Five key principles
Below is a summary of the test’s five main principles:
1. French is the first language of Quebec
Quebec is the only town in North America where the majority speaks French. The government wants to protect, promote quality and preserve French as the province’s common language. Immigrants must learn French to help in getting accustomed to the local community.
2. Quebec is a democratic society
Quebec holds elections to vote in members of the legislative assembly. A contested election can have its votes recounted. Any Canadian is free to participate in a political party’s activities, including vying for an elective post. Political activity in Quebec, including control of expenses and financing, is free, fair and transparent. The city safeguards freedom of press, expression and association.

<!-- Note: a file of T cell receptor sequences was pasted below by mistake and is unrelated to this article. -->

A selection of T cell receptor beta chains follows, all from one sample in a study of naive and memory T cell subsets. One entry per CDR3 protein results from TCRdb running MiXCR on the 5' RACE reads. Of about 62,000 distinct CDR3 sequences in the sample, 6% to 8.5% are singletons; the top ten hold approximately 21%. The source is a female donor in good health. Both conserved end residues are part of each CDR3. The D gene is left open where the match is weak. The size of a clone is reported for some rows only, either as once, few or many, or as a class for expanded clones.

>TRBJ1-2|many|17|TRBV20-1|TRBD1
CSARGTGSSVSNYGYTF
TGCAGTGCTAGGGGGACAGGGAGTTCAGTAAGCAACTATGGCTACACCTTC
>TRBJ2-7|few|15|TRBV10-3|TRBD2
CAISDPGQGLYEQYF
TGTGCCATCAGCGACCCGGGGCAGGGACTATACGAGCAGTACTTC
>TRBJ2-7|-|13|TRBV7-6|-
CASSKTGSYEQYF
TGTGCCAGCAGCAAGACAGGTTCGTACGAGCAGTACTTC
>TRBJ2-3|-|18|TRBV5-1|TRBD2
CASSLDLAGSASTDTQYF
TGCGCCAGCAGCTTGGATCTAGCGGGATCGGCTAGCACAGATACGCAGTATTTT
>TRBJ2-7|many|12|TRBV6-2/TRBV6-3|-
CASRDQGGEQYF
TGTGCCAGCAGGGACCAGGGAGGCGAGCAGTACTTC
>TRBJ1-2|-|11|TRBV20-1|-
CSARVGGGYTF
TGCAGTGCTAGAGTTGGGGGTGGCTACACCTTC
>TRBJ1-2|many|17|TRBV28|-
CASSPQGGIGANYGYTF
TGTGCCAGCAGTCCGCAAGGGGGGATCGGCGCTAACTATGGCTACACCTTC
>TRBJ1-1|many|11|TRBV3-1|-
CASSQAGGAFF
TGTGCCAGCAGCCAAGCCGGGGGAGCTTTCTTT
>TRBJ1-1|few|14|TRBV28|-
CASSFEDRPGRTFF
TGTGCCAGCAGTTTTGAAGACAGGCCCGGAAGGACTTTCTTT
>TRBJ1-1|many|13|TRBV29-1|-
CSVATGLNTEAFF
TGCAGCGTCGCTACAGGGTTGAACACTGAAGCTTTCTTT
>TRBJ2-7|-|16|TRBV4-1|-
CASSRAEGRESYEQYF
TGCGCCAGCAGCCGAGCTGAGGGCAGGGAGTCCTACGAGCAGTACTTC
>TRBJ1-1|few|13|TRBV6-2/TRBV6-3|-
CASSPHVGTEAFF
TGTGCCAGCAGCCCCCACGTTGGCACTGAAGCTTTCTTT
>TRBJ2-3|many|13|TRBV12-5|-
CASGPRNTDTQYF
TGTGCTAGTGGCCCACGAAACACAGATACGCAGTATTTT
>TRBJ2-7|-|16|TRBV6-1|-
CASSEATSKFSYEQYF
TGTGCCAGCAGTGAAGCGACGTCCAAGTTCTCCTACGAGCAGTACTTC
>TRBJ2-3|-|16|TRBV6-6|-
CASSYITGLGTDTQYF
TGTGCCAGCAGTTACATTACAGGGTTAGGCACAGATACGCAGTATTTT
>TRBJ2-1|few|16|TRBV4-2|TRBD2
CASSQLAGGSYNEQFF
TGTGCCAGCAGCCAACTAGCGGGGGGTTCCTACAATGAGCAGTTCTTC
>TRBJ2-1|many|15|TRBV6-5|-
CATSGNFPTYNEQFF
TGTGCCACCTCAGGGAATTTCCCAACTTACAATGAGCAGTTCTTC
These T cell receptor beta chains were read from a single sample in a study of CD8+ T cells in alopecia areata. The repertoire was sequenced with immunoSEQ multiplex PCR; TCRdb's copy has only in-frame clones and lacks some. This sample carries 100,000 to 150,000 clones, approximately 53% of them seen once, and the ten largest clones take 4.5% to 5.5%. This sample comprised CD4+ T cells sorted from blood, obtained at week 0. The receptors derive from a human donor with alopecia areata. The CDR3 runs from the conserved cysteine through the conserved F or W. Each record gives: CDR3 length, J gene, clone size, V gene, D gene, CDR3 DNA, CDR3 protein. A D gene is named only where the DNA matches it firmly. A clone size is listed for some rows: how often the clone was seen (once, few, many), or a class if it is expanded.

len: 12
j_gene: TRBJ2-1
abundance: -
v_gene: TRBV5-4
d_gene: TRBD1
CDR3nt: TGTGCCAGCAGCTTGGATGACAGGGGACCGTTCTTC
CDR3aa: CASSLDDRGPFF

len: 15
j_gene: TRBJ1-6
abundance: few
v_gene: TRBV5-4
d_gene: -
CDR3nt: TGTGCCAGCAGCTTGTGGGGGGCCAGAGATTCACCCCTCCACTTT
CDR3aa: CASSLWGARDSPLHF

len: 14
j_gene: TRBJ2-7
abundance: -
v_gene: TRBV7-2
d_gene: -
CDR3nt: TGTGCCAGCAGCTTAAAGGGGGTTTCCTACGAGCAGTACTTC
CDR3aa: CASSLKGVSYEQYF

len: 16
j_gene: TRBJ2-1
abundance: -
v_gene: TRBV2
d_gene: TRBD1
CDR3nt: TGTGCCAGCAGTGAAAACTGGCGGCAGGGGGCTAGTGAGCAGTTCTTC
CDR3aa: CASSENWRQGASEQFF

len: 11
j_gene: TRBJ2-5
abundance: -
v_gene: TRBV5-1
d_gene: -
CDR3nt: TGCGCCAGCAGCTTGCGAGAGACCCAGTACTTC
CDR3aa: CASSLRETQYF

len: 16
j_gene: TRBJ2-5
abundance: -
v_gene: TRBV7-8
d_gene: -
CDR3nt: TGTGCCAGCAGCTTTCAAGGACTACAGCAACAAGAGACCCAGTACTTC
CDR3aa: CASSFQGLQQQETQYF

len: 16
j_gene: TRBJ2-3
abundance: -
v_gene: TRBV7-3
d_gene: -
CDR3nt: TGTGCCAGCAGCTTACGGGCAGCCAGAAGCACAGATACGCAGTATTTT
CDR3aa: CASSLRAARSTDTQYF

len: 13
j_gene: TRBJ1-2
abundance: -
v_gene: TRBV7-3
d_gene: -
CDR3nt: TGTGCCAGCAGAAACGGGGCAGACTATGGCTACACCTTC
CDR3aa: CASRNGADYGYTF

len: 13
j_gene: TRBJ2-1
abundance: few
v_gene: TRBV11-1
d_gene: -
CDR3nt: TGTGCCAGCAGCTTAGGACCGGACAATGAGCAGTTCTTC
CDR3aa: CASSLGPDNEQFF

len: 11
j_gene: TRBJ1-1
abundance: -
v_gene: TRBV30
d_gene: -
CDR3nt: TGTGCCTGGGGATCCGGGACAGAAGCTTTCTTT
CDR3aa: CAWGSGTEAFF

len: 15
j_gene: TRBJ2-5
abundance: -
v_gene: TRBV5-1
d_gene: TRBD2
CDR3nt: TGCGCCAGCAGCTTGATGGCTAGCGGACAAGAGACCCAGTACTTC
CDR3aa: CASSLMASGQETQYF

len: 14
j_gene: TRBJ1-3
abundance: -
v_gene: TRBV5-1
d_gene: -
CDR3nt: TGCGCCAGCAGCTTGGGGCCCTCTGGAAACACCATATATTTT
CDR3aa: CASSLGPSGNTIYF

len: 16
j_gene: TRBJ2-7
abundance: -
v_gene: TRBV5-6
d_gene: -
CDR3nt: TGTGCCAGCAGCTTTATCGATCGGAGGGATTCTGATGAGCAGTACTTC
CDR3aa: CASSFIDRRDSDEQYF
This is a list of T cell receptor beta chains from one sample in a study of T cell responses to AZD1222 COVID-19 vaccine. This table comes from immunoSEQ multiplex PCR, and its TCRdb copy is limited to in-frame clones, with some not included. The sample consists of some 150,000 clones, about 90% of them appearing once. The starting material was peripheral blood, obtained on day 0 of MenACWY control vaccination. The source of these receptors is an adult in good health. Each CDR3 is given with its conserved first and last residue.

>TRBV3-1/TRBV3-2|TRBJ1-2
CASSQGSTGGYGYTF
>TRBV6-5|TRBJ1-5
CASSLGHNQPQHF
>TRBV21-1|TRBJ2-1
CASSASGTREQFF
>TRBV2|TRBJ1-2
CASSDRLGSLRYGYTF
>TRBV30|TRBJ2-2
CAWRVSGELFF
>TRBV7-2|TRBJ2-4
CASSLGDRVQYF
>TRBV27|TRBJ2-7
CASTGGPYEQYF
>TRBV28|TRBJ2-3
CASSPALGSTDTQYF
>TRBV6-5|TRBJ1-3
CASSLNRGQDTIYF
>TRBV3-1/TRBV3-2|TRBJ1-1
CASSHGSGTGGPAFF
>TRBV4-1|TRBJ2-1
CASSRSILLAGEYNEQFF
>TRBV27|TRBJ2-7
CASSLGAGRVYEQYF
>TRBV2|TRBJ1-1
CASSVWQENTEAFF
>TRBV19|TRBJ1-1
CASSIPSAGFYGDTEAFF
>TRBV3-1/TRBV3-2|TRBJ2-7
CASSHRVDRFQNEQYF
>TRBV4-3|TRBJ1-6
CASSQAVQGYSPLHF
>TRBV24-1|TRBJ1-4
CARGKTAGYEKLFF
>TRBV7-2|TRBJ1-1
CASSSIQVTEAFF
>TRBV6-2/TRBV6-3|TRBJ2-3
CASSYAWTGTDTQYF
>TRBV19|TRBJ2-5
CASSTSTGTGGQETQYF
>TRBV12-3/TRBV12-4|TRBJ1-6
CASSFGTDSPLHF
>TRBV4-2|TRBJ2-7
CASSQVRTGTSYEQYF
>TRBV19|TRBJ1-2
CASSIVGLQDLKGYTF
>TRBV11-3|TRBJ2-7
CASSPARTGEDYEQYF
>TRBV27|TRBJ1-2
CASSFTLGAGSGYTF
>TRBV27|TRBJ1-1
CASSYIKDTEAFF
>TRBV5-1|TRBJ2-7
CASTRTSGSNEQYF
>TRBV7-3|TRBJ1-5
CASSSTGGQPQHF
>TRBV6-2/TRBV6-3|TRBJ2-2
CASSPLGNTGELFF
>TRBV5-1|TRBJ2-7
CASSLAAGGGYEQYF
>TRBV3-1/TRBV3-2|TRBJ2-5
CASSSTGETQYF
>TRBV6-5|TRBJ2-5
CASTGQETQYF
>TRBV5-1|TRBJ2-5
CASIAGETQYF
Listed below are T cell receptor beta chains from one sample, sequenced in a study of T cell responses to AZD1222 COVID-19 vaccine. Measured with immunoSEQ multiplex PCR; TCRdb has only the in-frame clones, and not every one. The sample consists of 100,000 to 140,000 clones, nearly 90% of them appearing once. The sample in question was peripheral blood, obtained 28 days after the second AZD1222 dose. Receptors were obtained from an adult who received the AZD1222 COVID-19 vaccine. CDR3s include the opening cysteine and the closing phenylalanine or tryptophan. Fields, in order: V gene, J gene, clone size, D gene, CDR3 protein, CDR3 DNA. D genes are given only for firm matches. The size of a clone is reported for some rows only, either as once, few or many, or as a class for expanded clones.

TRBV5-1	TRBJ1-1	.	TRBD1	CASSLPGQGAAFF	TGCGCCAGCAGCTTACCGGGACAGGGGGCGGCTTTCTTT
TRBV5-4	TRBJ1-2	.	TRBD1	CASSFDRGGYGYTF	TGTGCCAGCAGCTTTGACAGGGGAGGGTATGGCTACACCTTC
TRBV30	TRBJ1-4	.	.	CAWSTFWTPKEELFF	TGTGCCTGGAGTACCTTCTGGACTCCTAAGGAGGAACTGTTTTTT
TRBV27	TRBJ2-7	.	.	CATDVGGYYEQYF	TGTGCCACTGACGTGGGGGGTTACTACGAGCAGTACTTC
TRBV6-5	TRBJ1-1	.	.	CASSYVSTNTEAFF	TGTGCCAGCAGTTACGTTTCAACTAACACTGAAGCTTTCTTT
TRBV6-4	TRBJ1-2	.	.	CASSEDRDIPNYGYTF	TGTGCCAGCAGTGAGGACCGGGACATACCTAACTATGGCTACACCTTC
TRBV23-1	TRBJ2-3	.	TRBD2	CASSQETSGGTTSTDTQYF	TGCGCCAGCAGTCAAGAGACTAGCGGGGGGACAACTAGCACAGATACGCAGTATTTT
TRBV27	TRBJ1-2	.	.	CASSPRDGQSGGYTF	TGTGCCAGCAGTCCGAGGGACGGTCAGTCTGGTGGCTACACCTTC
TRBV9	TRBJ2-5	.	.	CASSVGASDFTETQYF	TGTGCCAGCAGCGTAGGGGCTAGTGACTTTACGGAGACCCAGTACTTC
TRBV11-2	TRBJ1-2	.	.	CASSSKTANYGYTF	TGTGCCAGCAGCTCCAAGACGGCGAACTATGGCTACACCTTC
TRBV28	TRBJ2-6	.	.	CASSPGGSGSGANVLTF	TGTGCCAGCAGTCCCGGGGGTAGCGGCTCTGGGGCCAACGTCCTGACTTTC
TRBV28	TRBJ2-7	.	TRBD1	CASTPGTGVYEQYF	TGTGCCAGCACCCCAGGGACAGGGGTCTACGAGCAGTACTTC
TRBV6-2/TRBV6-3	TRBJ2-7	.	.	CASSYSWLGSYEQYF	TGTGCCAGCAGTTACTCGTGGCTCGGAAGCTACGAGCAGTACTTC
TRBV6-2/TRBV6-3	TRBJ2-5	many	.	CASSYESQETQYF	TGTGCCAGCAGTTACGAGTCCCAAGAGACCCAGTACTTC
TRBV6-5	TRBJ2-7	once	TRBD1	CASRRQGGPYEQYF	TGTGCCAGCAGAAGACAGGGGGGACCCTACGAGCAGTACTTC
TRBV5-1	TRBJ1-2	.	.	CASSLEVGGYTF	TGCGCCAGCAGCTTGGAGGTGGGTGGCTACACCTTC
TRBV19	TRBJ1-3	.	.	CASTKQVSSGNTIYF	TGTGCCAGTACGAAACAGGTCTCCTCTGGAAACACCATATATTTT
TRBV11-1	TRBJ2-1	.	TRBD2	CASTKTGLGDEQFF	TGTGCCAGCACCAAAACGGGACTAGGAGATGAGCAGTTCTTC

3. Gender equity
Both men and women in private and public life in Quebec have equal rights, responsibilities and freedoms. Same-sex marriages are allowed in Quebec. It is, however, illegal to get married without having dissolved earlier marriages.
4. Quebecers’ rights and responsibilities
Every individual, corporate body and Quebec’s government must adhere to the Charter of Human Rights and Freedoms. Everyone is entitled to fundamental rights, including the right to personal liberty, life, security, privacy and integrity, among others.
5. Quebec is a secular society
Religious powers do not bind Quebec in making laws. During the past spring, the city enacted a law that bars people in authority, including prosecutors, police officers and teachers from wearing religious symbols that conceal their faces. The law is to help in security verification. However, people already working in such positions before March 27, 2019, are exempted from the law.
Quebec is a uniquely North American jurisdiction where secularism is entrenched in law.